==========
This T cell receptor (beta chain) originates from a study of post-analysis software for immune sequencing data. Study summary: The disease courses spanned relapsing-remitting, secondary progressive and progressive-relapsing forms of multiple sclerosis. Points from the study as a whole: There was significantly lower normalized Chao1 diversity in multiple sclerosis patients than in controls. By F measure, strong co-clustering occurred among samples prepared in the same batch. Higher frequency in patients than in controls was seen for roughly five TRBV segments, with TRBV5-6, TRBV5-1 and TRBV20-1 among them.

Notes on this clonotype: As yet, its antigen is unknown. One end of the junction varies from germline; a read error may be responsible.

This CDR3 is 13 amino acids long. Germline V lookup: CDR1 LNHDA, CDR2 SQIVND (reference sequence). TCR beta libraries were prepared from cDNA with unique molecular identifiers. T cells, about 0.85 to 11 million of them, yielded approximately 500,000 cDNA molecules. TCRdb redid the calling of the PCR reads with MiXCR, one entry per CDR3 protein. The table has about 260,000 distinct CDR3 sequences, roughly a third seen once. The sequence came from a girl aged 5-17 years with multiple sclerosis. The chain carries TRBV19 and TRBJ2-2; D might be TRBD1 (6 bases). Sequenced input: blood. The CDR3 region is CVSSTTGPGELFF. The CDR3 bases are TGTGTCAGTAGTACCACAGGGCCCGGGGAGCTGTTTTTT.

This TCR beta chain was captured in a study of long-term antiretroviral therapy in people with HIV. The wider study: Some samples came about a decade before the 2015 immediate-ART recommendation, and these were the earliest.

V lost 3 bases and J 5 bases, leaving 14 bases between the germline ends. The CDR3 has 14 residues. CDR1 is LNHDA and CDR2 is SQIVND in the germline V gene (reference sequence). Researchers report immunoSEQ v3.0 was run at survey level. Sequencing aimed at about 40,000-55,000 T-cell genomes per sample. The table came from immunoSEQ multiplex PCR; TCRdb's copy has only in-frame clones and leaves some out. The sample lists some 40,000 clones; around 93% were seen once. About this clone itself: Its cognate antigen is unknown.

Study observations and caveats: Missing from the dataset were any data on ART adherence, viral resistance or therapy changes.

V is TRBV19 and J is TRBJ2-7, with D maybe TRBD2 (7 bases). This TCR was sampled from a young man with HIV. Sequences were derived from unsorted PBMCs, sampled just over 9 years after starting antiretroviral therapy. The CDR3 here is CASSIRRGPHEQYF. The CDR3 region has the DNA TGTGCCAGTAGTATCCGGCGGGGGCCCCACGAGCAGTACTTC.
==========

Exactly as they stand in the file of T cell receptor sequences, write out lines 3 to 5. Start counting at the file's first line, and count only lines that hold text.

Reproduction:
This CDR3 is 13 amino acids long. Germline V lookup: CDR1 LNHDA, CDR2 SQIVND (reference sequence). TCR beta libraries were prepared from cDNA with unique molecular identifiers. T cells, about 0.85 to 11 million of them, yielded approximately 500,000 cDNA molecules. TCRdb redid the calling of the PCR reads with MiXCR, one entry per CDR3 protein. The table has about 260,000 distinct CDR3 sequences, roughly a third seen once. The sequence came from a girl aged 5-17 years with multiple sclerosis. The chain carries TRBV19 and TRBJ2-2; D might be TRBD1 (6 bases). Sequenced input: blood. The CDR3 region is CVSSTTGPGELFF. The CDR3 bases are TGTGTCAGTAGTACCACAGGGCCCGGGGAGCTGTTTTTT.

This TCR beta chain was captured in a study of long-term antiretroviral therapy in people with HIV. The wider study: Some samples came about a decade before the 2015 immediate-ART recommendation, and these were the earliest.

V lost 3 bases and J 5 bases, leaving 14 bases between the germline ends. The CDR3 has 14 residues. CDR1 is LNHDA and CDR2 is SQIVND in the germline V gene (reference sequence). Researchers report immunoSEQ v3.0 was run at survey level. Sequencing aimed at about 40,000-55,000 T-cell genomes per sample. The table came from immunoSEQ multiplex PCR; TCRdb's copy has only in-frame clones and leaves some out. The sample lists some 40,000 clones; around 93% were seen once. About this clone itself: Its cognate antigen is unknown.